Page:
Realists are typically skeptical when leaders of great powers speak about acting on behalf of the moral purposes of the universe. As Hans Morgenthau put its:

“what the moral law demands is by a felicitous coincidence always identical with what the national interest seems to require.”

Putin criticizes U.S. foreign policy since the end of the Cold War for arrogantly pursuing its agenda without concern for the objections of others.

We all know that after the end of the Cold War the world was left with one center of dominance, and those who found themselves at the top of the pyramid were tempted to think that, since they are so powerful and exceptional, they know best what needs to be done and thus they don’t need to reckon with the UN, which, instead of rubber-stamping the decisions they need, often stands in their way.

To Putin, international order is not about vague principles but about agreed upon rules how to make decisions. The most important one is respect for the veto power of the permanent members of the Security Council (including Russia, of course):

As diplomats say, pass or not pass. And all the actions of any of bypassing this order are illegitimate and contrary to the Charter of the United Nations, contemporary international law.

So, it is illegitimate and illegal to bypass Russia’s veto in some claim of pursuing higher moral purposes in Syria (or Kosovo). Putin’s ideal image of the U.N. seems to be something like the Concert of Europe, which mostly existed for two purposes: to maintain a balance of power among the great powers and to stop the spread of dangerous (to sovereigns) revolutions. Indeed, Putin alludes to this history:

[..]instead of learning from other people’s mistakes, some prefer to repeat them and continue to export revolutions, only now these are “democratic” revolutions. Just look at the situation in the Middle East and Northern Africa [..] Instead of democracy and progress, there is now violence, poverty, social disasters and total disregard for human rights, including even the right to life. I’m urged to ask those who created this situation: do you at least realize now what you’ve done? But I’m afraid that this question will remain unanswered, because they have never abandoned their policy, which is based on arrogance, exceptionalism and impunity.”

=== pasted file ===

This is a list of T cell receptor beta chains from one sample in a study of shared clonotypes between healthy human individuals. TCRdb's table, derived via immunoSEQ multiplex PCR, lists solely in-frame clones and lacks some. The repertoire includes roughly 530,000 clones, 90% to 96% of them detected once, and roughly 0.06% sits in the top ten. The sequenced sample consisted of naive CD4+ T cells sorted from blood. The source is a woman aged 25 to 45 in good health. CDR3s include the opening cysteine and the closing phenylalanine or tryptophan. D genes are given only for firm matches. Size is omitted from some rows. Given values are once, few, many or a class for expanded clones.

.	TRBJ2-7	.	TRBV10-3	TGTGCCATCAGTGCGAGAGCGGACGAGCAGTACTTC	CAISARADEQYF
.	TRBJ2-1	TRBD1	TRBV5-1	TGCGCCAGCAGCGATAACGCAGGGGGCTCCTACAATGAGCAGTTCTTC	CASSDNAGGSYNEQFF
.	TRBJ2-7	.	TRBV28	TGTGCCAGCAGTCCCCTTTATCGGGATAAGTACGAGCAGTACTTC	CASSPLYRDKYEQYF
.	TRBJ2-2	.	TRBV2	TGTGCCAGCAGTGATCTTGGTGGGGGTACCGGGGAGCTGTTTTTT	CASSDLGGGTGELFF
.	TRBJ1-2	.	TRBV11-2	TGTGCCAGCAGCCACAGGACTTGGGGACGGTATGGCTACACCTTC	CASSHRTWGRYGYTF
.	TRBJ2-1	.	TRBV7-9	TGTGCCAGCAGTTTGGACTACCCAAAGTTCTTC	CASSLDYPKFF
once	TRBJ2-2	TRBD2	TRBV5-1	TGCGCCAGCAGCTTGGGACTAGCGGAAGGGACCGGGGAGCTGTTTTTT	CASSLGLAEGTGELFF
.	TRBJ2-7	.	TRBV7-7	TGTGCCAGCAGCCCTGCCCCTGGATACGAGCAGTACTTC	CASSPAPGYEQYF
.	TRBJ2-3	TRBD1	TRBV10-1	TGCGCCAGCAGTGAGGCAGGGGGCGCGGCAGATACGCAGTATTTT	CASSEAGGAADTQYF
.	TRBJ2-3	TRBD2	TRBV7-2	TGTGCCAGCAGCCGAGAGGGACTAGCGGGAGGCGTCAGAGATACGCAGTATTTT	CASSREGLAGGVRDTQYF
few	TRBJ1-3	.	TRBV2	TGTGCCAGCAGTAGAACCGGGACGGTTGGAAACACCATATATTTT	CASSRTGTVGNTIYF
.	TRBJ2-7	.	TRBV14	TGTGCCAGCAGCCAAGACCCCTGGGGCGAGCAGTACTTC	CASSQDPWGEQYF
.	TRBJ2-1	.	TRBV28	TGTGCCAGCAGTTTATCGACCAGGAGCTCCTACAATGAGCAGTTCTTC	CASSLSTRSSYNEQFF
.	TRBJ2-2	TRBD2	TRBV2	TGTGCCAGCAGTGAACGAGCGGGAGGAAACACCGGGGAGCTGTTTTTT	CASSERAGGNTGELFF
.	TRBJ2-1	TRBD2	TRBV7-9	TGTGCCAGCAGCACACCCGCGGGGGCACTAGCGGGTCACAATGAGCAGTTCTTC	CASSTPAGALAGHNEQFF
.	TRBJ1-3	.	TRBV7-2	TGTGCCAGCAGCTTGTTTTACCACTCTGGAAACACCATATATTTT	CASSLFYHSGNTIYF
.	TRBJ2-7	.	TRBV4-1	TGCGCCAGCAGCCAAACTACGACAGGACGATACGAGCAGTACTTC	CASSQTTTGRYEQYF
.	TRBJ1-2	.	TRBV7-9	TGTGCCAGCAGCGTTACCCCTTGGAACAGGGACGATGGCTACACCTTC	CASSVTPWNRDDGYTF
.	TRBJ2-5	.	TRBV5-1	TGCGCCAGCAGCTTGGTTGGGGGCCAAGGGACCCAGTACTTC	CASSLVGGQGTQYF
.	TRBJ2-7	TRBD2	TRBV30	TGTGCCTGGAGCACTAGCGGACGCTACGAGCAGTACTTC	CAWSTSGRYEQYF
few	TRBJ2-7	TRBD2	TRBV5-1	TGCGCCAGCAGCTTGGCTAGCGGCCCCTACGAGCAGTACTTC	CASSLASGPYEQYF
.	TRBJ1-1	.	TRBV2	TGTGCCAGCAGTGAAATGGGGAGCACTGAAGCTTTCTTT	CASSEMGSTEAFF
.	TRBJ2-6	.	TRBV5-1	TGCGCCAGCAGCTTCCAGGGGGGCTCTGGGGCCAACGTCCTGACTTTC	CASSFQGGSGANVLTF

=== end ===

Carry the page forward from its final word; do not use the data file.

Putin’s main call to action is to face a threat that is common to all states and perhaps the state system: terrorism. Here it is Russia that proposes to act for the good of all:

[our offer is] guided not by ambition, but by shared values ​​and common interests on the basis of international law, to work together to meet the challenges and to create a truly broad international anti-terrorist coalition. Like the anti-Hitler coalition, it could unite in their ranks a variety of forces ready to firmly confront those who, like the Nazis, sows evil and misanthropy.

One must be careful not to equate public speeches with the sincere worldviews held by these two leaders, and even less so by these two states. Still, these U.N. speeches do not fall from the sky. Others have argued that fundamentally clashing worldviews are partially responsible for the crises in the Ukraine and Syria, although some find that Obama is more of a realist than his rhetoric reveals. Understanding these different worldviews may also help us delineate which solutions are and are not possible. For example, a solution for Syria will undoubtedly involve some credible recognition of Russia’s continued influence in Syria combined with a realization that the U.S. cannot accept continued Assad involvement given his past human rights abuses. At the very least, the two speeches create a nice exercise for classes in international relations theory.